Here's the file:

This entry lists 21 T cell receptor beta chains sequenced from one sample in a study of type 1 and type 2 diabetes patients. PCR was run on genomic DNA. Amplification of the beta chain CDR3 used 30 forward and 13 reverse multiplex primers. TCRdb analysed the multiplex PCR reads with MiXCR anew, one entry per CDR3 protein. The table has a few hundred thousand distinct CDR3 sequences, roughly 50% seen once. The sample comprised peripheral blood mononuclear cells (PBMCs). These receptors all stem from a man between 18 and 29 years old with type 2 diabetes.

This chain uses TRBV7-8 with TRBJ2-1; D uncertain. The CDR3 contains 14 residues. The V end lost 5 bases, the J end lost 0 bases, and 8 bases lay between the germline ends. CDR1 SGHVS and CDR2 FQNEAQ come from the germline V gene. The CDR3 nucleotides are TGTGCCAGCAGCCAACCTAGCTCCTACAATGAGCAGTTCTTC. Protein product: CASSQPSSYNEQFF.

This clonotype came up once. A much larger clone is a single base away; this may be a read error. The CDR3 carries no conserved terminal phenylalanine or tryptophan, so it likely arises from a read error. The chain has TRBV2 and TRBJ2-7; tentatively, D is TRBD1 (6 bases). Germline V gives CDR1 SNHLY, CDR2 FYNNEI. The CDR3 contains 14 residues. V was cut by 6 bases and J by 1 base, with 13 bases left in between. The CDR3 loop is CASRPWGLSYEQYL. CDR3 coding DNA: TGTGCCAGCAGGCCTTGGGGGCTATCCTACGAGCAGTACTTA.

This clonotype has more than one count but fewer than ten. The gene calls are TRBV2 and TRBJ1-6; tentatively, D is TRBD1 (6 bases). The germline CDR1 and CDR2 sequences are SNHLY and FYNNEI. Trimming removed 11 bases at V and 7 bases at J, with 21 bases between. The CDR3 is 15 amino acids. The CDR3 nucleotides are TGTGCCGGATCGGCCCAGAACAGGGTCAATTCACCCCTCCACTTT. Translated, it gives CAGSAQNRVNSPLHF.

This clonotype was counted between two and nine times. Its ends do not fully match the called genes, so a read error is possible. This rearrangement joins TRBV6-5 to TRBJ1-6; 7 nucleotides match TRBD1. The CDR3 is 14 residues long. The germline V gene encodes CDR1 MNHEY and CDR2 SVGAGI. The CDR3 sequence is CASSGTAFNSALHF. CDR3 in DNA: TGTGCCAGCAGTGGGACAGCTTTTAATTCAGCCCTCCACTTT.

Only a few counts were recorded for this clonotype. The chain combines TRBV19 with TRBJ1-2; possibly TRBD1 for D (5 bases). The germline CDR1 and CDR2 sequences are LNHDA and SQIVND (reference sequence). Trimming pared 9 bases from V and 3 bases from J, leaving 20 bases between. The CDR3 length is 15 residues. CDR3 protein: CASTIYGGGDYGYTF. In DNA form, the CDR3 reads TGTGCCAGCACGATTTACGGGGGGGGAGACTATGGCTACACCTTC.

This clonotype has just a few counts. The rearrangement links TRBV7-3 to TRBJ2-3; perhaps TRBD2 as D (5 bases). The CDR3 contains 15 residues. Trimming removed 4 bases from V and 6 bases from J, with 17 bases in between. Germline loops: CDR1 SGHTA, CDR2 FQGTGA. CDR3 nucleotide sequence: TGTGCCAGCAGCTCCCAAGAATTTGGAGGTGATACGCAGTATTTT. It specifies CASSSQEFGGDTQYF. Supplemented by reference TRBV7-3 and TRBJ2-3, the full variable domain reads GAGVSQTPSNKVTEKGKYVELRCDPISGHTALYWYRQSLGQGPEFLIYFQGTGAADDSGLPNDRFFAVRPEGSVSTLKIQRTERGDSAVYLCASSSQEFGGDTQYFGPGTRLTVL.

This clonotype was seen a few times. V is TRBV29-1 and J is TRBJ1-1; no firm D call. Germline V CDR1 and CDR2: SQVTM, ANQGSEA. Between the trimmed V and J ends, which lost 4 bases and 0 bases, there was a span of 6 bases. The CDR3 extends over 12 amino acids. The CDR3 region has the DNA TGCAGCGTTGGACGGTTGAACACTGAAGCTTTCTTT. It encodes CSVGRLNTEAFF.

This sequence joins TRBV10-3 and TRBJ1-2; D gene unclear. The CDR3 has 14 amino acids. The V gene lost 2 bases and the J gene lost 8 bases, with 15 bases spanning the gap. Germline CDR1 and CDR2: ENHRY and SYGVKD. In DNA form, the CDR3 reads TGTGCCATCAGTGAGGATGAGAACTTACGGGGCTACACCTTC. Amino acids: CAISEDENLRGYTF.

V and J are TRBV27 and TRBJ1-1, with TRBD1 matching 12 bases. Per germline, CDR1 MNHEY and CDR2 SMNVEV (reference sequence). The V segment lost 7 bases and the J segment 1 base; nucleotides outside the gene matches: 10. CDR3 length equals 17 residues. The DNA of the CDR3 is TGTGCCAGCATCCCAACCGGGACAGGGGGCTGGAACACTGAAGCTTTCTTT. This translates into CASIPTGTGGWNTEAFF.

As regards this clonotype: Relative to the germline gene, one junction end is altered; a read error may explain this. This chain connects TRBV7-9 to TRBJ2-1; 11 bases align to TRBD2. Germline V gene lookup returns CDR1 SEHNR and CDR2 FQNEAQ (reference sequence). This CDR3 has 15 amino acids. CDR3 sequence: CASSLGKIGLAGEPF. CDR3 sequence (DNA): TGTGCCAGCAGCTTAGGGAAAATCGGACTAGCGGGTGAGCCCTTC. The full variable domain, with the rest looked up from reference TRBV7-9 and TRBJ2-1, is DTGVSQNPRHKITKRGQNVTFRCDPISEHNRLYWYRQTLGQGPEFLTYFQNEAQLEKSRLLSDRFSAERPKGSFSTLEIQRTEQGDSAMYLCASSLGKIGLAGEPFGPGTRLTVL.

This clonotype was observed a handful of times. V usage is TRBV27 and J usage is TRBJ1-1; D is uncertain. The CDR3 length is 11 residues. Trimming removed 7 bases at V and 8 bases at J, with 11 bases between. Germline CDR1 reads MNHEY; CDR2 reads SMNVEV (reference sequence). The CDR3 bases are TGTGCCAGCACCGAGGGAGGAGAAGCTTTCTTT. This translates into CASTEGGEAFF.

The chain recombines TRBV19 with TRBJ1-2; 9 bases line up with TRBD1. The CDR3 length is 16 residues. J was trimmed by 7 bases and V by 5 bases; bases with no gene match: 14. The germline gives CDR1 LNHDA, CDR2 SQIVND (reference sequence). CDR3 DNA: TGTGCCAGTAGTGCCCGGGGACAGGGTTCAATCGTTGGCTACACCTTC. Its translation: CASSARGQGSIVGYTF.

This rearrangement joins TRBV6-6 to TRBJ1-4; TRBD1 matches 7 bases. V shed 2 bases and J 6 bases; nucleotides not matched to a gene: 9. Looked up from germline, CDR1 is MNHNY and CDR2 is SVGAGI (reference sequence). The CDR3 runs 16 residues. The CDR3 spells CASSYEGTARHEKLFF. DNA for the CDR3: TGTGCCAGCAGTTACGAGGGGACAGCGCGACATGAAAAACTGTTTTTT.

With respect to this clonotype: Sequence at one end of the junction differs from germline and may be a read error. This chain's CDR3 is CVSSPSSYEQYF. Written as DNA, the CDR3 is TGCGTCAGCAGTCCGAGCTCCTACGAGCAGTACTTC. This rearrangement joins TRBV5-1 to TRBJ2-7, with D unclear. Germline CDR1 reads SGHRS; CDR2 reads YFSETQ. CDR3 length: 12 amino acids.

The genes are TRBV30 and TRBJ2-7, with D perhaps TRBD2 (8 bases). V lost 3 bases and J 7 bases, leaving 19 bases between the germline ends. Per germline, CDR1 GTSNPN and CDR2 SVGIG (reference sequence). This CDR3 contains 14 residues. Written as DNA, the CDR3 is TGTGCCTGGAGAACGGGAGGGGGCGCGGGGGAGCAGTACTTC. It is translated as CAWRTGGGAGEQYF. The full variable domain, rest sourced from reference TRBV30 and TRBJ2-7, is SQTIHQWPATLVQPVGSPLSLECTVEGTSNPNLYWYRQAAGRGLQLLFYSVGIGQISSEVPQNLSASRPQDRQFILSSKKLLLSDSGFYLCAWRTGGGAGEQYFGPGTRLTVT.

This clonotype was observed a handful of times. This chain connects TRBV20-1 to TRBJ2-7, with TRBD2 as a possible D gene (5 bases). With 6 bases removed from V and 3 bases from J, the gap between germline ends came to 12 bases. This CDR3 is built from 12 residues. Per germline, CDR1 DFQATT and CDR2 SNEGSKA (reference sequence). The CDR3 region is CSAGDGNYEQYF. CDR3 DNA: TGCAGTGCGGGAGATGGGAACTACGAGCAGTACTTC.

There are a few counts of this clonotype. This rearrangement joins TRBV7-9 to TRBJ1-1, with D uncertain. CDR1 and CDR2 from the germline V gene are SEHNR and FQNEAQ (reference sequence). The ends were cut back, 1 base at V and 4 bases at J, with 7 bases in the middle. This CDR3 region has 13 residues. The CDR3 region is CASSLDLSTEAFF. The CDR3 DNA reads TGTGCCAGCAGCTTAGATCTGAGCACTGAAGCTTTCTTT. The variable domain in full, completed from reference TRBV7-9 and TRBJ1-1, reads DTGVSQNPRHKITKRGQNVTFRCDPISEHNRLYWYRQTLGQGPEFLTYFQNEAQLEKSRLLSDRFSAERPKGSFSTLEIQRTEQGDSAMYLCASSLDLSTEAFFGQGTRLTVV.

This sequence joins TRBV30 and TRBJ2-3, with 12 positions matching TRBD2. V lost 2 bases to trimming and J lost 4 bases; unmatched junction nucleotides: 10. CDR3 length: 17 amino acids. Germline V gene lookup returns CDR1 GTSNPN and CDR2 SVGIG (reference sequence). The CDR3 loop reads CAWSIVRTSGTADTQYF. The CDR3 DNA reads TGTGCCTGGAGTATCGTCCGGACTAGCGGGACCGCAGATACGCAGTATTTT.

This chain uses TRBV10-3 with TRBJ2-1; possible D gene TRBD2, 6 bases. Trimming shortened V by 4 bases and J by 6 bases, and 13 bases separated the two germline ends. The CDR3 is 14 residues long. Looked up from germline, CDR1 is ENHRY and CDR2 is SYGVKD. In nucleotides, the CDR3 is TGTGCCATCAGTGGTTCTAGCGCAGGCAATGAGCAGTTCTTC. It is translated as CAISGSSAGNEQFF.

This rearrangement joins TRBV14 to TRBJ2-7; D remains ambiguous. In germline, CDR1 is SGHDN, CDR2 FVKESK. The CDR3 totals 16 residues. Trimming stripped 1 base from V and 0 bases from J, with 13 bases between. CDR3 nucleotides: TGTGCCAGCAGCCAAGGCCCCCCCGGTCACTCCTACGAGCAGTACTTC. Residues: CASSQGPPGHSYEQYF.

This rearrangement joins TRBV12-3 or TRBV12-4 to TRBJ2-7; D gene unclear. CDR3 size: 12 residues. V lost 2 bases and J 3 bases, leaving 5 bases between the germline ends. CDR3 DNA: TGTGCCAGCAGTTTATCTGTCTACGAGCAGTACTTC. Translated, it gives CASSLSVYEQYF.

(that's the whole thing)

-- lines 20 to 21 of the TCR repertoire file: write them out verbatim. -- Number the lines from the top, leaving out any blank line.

This chain uses TRBV10-3 with TRBJ2-1; possible D gene TRBD2, 6 bases. Trimming shortened V by 4 bases and J by 6 bases, and 13 bases separated the two germline ends. The CDR3 is 14 residues long. Looked up from germline, CDR1 is ENHRY and CDR2 is SYGVKD. In nucleotides, the CDR3 is TGTGCCATCAGTGGTTCTAGCGCAGGCAATGAGCAGTTCTTC. It is translated as CAISGSSAGNEQFF.

This rearrangement joins TRBV14 to TRBJ2-7; D remains ambiguous. In germline, CDR1 is SGHDN, CDR2 FVKESK. The CDR3 totals 16 residues. Trimming stripped 1 base from V and 0 bases from J, with 13 bases between. CDR3 nucleotides: TGTGCCAGCAGCCAAGGCCCCCCCGGTCACTCCTACGAGCAGTACTTC. Residues: CASSQGPPGHSYEQYF.